View of apartment buildings from rooftop [Upper West Side?]
      8×10 inches
      Gelatin-silver print

    8. Cato says:

      I agree that mac_3000 is taken looking north on Broadway at 84th Street (though I believe that Princeton Review moved out some time ago). I also agree, as pointed out above, that the same photo shows Euclid Hall, at the southwest corner of Broadway and 86th.

      But I also believe that the other “mystery” photo, mac_2995, is *also* the same Euclid Hall in close-up. If you compare the building in 2995 with the longer-range view in 3000, they are pretty clearly the same.

    9. Steven Stark says:

      I would LOVE to see old photos of Amsterda, Avenue between 77th and 78th streets. Anything showing my store, Beacon Paint & Hardware

      • Beth says:

        Steven, I recently passed by your block and was glad to see your store, one of the few “classic” Upper West Side lingering businesses.

      • admin says:

        Thanks Steven. I checked the archives and didn’t see any shots of your store, but I’ll keep an eye out. Beacon is certainly a classic!

    10. Jean Kweskin says:

      Broadway Fashion Buikding is the first photo you were asking about. Art Deco Buikding.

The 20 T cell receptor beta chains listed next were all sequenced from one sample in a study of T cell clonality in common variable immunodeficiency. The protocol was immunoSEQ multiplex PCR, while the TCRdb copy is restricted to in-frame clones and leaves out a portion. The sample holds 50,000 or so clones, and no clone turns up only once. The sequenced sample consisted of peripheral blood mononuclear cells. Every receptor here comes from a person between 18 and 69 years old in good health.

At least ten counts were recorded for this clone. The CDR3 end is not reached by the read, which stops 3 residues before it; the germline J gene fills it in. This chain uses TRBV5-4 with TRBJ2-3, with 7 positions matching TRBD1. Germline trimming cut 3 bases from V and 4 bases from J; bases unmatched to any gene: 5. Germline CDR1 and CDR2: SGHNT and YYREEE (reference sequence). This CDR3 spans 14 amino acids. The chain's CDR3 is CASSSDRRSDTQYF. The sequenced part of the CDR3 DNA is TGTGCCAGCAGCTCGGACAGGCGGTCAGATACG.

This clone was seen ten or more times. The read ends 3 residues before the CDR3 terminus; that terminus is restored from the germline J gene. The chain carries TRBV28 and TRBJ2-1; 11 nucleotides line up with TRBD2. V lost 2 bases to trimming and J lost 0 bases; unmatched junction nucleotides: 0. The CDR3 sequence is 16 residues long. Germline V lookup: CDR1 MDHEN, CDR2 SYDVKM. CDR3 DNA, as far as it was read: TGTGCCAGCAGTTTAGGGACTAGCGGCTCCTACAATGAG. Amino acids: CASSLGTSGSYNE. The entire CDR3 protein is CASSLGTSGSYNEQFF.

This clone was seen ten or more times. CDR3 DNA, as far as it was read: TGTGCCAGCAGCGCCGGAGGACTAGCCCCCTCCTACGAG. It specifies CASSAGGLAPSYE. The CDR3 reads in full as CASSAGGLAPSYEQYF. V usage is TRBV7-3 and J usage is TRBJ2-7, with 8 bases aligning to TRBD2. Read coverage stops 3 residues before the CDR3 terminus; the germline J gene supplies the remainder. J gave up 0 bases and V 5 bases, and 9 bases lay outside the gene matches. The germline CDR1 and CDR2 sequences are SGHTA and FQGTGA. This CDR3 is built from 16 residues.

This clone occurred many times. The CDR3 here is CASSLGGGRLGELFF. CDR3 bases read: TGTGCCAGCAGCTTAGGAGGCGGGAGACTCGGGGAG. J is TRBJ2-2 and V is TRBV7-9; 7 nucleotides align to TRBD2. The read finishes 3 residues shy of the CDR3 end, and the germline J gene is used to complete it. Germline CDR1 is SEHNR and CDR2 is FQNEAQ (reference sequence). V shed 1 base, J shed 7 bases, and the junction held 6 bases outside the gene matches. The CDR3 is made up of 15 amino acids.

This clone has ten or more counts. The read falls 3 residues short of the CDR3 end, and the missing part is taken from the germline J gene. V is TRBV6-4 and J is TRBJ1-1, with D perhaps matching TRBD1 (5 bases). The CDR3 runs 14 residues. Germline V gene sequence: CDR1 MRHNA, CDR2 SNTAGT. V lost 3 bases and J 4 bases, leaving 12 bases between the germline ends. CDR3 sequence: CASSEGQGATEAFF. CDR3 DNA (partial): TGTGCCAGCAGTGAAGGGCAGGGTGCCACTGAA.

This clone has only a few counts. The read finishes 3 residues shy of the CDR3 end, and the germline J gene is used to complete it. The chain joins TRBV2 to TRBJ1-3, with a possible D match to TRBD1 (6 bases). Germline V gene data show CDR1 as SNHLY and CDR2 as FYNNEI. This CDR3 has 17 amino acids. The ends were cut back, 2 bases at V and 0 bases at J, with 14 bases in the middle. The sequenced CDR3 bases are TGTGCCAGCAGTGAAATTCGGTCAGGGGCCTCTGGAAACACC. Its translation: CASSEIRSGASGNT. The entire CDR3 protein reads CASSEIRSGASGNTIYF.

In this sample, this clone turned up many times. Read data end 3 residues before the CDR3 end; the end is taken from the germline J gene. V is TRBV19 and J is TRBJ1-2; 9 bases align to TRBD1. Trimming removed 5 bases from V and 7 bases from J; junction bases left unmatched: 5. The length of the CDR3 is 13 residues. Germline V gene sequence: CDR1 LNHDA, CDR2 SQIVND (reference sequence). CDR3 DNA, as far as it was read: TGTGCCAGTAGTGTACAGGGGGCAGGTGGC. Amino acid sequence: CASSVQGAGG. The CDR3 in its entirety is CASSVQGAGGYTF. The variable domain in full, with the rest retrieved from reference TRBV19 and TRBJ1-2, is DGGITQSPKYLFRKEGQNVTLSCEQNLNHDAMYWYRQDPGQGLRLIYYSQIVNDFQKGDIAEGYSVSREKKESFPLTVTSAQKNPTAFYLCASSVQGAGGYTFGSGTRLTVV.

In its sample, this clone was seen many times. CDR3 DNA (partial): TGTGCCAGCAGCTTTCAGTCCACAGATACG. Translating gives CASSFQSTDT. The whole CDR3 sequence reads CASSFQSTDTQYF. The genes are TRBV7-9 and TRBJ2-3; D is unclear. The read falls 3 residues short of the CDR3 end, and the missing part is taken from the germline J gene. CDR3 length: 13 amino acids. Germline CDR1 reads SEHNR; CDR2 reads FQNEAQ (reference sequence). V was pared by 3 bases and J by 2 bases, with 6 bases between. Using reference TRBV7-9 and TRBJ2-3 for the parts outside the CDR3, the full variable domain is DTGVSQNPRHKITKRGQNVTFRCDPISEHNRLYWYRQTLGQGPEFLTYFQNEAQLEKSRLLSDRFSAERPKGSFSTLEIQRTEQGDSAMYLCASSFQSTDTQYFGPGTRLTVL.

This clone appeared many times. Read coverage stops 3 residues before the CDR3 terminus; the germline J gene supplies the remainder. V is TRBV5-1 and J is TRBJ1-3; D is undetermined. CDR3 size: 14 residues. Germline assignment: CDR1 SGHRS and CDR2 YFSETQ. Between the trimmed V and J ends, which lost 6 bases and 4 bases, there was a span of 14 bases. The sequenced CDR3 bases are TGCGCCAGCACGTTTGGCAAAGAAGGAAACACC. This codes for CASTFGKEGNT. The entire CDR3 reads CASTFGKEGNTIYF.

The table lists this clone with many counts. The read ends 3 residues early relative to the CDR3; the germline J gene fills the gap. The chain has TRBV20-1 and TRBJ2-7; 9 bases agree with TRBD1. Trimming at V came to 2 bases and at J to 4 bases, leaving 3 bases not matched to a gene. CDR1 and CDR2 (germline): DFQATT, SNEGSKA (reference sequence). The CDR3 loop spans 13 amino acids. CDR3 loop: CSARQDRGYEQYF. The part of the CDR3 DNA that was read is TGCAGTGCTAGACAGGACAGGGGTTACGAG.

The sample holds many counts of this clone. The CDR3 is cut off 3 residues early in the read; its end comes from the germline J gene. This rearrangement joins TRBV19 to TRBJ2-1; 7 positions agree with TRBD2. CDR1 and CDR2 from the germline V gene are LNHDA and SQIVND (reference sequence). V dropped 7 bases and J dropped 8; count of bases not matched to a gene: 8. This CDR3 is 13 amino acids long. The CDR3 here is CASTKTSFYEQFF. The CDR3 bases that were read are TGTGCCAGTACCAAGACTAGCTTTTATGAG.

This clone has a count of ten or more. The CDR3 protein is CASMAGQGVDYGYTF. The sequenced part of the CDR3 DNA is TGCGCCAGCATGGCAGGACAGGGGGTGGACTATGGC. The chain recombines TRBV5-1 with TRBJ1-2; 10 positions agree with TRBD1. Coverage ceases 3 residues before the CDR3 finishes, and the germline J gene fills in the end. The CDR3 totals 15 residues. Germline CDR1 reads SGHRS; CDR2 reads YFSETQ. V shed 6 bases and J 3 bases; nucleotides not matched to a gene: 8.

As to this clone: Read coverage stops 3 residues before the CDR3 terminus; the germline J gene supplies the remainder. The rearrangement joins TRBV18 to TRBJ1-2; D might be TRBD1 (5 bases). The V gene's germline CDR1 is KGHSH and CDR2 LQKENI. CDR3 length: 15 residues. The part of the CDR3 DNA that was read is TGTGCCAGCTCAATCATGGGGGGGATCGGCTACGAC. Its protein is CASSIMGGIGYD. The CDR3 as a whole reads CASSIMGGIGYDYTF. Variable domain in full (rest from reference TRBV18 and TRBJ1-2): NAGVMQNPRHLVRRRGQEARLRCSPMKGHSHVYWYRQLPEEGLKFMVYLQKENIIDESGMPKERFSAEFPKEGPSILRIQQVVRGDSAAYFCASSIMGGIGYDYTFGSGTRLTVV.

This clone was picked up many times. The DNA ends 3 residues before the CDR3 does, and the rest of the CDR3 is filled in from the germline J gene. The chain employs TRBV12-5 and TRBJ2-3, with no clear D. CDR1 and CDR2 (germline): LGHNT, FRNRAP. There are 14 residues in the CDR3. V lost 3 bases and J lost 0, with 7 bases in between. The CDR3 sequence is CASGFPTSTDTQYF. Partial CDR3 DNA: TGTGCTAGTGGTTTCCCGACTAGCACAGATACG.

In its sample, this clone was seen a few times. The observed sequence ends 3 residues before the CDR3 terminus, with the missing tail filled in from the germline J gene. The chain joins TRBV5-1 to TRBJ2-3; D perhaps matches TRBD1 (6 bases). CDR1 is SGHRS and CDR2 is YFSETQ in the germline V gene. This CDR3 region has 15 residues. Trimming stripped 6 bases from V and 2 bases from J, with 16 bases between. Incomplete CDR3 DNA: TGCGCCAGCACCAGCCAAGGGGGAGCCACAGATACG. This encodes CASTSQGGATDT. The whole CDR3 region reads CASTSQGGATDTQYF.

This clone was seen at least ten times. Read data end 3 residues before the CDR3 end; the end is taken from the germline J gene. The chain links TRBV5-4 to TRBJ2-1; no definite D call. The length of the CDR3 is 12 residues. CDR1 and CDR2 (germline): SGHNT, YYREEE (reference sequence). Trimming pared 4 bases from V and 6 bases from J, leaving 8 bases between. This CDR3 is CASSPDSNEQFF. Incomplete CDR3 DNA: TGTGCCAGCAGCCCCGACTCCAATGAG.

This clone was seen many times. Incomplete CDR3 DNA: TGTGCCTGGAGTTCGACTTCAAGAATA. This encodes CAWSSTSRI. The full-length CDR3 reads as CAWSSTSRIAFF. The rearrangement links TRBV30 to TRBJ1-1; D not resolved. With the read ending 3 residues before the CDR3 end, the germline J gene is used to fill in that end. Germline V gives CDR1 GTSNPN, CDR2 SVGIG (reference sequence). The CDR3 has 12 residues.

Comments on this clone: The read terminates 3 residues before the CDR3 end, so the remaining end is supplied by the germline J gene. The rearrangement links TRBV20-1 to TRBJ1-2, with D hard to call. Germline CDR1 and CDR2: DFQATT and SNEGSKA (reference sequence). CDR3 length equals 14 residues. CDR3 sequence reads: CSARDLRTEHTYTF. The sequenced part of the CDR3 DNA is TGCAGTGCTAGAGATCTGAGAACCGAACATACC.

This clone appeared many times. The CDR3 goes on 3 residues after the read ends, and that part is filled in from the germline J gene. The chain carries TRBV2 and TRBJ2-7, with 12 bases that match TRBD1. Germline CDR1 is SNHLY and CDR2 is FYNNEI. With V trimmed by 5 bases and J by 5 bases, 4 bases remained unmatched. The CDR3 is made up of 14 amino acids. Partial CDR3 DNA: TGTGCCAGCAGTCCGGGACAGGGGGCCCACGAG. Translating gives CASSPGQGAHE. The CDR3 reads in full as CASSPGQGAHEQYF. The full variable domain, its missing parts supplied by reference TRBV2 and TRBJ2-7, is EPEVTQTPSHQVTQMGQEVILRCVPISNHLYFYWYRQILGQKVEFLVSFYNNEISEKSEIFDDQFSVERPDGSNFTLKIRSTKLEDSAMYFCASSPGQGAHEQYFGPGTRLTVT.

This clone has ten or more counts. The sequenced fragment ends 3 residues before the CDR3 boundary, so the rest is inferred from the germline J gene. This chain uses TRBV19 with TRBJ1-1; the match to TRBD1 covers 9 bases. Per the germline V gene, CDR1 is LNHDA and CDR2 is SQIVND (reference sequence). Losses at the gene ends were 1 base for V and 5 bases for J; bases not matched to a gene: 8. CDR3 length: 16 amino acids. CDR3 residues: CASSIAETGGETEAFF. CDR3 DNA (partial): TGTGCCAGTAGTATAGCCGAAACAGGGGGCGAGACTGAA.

11. Jean Kweskin says:

      Broadway at 86th street is the photo with matching apartments.

    12. Jean Kweskin says:

      Sorry. Correction. The Broadway Fashion building is on Broadway and 84th.

    13. TDV says:

      The photo labeled “Riverside Park football field” wasn’t taken near 90th Street, but taken along the promenade that overlooks the athletic fields from about 101st Street to 110th Street. The photo was probably taken from the raised terrace between 101st and 102nd Streets.

    14. As a second generation native New Yorker I find these pictures fascinating! My mom was born in the Bronx to immigrant parents from Russia and Poland, and my father and his sister and parents fled from the Nazis in Austria in 1939, when he was just 12. These pictures serve as a reminder to all of us who love this city just where it started and where we come from.
      Sincerely, Andrea Gruber.